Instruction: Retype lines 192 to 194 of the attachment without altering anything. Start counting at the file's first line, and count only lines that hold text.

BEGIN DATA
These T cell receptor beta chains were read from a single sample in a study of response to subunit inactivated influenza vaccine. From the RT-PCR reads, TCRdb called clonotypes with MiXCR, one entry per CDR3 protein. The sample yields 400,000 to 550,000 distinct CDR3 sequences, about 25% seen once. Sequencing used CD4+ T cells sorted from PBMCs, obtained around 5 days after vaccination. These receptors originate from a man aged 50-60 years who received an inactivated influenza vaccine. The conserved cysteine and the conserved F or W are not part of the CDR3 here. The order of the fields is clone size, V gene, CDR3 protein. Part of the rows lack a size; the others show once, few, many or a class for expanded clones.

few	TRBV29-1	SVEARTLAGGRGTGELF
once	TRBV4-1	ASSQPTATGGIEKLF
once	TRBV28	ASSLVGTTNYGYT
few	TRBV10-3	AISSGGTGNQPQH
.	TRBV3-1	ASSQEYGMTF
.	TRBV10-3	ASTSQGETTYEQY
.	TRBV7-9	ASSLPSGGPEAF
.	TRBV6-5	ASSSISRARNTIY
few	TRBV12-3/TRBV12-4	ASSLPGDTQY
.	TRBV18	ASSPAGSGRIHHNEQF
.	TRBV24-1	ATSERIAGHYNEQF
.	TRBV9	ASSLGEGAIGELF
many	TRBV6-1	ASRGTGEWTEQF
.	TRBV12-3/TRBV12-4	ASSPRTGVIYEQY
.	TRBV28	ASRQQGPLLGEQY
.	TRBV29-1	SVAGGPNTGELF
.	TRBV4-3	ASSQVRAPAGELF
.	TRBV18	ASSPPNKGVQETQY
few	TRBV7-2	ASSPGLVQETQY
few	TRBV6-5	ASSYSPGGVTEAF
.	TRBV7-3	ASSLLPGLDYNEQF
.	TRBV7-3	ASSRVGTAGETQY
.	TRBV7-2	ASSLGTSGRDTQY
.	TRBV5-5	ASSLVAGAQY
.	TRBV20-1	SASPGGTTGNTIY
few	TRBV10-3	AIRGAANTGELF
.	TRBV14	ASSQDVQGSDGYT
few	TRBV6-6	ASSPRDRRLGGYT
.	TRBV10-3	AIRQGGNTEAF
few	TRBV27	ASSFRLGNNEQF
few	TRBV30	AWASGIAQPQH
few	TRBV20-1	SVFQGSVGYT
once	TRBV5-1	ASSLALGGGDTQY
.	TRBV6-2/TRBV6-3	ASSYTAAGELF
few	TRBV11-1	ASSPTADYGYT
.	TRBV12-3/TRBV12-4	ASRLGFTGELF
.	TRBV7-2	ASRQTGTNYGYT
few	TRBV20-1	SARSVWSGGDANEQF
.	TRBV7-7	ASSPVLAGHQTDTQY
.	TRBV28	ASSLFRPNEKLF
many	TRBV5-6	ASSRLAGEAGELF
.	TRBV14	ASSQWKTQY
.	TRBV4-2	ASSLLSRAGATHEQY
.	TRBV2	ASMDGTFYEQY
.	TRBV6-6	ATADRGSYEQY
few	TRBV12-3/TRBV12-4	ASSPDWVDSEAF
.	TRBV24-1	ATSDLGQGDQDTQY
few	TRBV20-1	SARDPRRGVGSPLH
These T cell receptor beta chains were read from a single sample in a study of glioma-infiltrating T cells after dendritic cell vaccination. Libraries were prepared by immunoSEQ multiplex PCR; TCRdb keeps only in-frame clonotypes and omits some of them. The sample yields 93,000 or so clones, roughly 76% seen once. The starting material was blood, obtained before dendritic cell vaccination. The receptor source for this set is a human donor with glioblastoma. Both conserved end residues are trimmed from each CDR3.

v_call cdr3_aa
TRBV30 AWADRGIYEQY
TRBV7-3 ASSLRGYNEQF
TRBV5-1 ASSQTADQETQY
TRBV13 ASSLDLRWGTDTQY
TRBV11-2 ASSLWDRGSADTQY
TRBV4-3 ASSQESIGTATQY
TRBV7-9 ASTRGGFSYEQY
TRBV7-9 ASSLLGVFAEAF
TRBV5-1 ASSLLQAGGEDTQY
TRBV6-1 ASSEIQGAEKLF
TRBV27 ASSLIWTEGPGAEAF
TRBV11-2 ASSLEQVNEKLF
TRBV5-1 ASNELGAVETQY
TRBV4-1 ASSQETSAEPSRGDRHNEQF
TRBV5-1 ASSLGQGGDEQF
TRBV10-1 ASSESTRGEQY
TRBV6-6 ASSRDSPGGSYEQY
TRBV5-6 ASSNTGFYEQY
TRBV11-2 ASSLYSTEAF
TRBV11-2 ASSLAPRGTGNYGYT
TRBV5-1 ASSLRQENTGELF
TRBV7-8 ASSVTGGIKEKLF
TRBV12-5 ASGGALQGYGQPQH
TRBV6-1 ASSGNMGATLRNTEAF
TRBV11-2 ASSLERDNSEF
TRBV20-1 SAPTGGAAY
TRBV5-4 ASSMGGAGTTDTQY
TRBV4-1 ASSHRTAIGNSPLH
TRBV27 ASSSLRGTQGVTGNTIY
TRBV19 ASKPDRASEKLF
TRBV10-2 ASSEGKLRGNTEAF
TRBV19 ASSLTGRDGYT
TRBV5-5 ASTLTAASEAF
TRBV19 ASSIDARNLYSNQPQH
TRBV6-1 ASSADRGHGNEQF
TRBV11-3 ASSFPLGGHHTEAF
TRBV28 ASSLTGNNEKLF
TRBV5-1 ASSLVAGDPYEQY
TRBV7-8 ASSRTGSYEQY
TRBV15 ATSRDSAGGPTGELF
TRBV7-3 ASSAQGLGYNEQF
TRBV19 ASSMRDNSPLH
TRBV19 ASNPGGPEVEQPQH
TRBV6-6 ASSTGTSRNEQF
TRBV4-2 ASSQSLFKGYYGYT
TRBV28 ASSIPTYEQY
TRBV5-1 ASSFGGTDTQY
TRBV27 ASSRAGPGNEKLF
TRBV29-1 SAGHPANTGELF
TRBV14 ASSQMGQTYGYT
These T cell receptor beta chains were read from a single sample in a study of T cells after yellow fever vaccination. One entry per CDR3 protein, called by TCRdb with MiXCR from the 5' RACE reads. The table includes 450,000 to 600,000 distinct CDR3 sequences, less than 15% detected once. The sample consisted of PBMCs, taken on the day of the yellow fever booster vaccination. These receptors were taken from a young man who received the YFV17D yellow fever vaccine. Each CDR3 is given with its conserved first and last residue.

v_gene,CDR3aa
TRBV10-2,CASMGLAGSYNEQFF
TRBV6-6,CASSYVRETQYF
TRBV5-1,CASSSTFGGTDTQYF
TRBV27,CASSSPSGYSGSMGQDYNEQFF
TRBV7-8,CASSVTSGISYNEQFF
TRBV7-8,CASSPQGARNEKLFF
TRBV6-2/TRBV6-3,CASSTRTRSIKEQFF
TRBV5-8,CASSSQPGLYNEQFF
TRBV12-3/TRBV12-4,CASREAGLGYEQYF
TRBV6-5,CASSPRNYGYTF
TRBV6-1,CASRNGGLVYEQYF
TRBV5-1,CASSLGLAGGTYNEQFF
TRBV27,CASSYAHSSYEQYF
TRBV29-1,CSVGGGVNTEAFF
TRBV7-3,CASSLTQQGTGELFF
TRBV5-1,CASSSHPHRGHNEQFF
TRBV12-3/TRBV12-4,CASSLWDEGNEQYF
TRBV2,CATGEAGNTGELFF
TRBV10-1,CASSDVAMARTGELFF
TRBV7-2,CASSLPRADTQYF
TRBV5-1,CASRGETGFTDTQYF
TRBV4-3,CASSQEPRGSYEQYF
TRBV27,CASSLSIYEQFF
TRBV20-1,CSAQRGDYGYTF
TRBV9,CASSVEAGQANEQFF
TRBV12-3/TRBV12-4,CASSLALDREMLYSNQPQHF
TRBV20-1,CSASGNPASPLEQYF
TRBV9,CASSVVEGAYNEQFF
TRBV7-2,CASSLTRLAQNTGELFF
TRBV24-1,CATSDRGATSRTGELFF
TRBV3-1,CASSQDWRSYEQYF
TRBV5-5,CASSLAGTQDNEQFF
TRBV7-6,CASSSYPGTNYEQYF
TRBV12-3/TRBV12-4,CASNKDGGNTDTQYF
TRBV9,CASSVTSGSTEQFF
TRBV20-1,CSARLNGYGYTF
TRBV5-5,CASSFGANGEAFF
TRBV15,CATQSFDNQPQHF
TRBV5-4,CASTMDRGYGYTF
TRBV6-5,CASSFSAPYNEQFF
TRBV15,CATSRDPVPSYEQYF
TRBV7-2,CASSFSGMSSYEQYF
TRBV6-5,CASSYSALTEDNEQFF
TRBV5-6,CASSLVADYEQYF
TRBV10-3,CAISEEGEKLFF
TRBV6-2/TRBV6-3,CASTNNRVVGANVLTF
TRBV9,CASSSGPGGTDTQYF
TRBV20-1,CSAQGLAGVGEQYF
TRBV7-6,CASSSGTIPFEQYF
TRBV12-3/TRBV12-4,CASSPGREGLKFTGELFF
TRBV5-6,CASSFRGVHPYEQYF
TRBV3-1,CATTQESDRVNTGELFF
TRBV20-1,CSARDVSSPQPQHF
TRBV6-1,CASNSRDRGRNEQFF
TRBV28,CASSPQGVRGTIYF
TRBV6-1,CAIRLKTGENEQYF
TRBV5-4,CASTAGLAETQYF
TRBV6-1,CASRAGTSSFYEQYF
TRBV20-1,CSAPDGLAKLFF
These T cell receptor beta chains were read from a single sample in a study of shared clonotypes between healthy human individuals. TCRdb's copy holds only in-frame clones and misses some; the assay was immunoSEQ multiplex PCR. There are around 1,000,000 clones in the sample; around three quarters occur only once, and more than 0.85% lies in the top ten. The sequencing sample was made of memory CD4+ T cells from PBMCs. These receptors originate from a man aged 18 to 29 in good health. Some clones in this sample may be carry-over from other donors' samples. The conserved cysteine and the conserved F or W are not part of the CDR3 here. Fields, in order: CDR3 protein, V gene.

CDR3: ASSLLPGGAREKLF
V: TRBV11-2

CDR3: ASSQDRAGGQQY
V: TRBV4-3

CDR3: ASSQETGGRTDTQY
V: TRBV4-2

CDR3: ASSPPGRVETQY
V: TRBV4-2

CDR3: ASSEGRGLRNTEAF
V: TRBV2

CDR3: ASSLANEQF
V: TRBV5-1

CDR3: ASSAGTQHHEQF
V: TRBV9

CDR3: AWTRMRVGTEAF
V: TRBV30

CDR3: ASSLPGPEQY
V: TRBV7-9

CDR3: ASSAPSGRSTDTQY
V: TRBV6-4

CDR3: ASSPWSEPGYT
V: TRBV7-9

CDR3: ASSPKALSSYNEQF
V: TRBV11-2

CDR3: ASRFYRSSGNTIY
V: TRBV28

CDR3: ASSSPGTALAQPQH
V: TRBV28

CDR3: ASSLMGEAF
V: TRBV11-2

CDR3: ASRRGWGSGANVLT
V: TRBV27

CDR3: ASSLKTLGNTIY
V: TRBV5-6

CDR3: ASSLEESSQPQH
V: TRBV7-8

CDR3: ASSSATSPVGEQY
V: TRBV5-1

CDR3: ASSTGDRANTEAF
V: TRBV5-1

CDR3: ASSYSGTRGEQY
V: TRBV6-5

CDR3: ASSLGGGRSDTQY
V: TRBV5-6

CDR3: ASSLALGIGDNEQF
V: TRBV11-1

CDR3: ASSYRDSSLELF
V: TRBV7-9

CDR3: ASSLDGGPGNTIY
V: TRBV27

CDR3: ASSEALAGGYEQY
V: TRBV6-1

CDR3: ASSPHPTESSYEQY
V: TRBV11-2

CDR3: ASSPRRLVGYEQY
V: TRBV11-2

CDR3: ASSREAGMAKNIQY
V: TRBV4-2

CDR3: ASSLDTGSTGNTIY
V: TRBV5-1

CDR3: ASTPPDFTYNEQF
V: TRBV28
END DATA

CDR3: ASSLMGEAF
V: TRBV11-2

CDR3: ASRRGWGSGANVLT